in criminology, the part of criminality that for some reason is not reflected in the criminal judiciary statistics and does not become the object of criminal judicial proceedings. In latent criminality, crimes remain unknown to the authorities who have the duty to institute criminal proceedings because the criminals conceal their actions or because the victims and witnesses are unwilling to appeal to the authorities. Latent criminality also includes crimes that became known to officials or the competent authorities but were not registered because of the shortcomings of the system of crime accounting or as a result of negligence on the part of the officials.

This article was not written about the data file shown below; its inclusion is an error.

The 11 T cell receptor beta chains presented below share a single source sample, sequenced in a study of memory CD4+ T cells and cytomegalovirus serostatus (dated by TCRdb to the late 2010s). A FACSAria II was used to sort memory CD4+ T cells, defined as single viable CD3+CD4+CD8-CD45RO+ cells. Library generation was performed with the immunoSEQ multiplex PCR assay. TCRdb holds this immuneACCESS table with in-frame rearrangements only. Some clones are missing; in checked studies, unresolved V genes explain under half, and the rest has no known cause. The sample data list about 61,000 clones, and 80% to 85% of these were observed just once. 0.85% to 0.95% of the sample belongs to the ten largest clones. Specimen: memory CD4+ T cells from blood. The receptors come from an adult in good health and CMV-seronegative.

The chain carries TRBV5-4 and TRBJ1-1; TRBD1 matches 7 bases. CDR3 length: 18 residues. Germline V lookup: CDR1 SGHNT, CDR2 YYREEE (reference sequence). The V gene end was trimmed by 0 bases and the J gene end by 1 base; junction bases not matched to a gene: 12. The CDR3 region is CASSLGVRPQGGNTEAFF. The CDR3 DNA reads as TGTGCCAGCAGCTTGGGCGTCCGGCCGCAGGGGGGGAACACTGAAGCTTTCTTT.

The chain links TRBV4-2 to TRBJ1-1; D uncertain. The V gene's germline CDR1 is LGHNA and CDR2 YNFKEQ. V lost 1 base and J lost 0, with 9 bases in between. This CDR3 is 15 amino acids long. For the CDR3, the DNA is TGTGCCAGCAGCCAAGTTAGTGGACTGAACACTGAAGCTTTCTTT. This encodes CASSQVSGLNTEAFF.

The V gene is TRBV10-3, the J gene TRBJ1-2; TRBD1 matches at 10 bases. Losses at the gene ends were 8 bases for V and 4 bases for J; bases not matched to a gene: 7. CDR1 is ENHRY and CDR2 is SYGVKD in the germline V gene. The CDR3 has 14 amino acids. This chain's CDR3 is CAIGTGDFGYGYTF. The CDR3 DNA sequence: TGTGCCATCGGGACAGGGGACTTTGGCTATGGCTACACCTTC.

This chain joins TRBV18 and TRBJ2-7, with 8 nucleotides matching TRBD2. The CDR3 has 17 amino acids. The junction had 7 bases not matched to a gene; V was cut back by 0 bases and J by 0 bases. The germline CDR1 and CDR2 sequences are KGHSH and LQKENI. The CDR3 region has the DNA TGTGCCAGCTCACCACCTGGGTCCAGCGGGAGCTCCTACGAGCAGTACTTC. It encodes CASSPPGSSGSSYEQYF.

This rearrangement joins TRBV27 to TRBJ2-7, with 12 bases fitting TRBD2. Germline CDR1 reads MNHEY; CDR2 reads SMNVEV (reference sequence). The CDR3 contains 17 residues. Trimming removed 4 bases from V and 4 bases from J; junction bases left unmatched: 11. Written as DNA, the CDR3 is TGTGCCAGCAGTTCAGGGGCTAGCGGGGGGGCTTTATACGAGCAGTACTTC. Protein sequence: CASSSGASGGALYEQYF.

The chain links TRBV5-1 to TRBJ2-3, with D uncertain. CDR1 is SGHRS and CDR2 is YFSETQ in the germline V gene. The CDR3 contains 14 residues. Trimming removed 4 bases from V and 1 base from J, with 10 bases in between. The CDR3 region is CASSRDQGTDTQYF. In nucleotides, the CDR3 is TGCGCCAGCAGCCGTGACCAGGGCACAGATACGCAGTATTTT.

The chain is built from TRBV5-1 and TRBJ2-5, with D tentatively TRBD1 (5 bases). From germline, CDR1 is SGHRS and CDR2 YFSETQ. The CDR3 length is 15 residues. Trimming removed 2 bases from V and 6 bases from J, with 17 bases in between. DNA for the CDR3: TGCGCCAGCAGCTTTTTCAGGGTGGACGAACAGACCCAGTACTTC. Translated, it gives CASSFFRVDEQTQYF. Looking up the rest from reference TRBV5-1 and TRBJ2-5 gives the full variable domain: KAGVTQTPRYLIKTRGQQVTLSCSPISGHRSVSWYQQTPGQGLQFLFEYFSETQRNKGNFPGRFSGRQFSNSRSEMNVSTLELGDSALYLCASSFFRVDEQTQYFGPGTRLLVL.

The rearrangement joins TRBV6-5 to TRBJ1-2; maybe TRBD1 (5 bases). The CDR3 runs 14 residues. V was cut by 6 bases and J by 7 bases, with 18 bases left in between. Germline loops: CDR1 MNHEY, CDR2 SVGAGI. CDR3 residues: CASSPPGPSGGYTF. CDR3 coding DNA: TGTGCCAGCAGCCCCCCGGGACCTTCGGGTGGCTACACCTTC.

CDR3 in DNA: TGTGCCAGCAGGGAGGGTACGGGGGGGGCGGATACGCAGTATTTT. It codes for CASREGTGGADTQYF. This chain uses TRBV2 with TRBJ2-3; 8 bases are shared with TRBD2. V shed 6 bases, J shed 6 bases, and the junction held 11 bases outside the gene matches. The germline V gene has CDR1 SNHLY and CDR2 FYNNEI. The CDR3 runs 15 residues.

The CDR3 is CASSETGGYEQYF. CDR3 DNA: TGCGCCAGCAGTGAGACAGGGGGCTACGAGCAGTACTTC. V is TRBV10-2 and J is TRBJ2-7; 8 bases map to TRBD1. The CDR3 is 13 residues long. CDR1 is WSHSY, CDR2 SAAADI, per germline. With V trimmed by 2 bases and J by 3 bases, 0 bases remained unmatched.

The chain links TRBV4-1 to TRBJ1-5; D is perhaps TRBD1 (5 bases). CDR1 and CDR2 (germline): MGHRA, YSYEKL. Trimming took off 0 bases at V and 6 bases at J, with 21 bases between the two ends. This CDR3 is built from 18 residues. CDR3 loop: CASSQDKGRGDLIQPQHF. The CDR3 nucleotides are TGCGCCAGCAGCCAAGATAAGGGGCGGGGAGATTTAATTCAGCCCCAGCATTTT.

The level of latent criminality differs for different crimes and is minimal for serious crimes (for example, assaults upon life or health of a person); the level is somewhat higher in connection with such forms of crime as theft. The existence of latent criminality makes crime analysis more difficult and adversely affects crime prevention.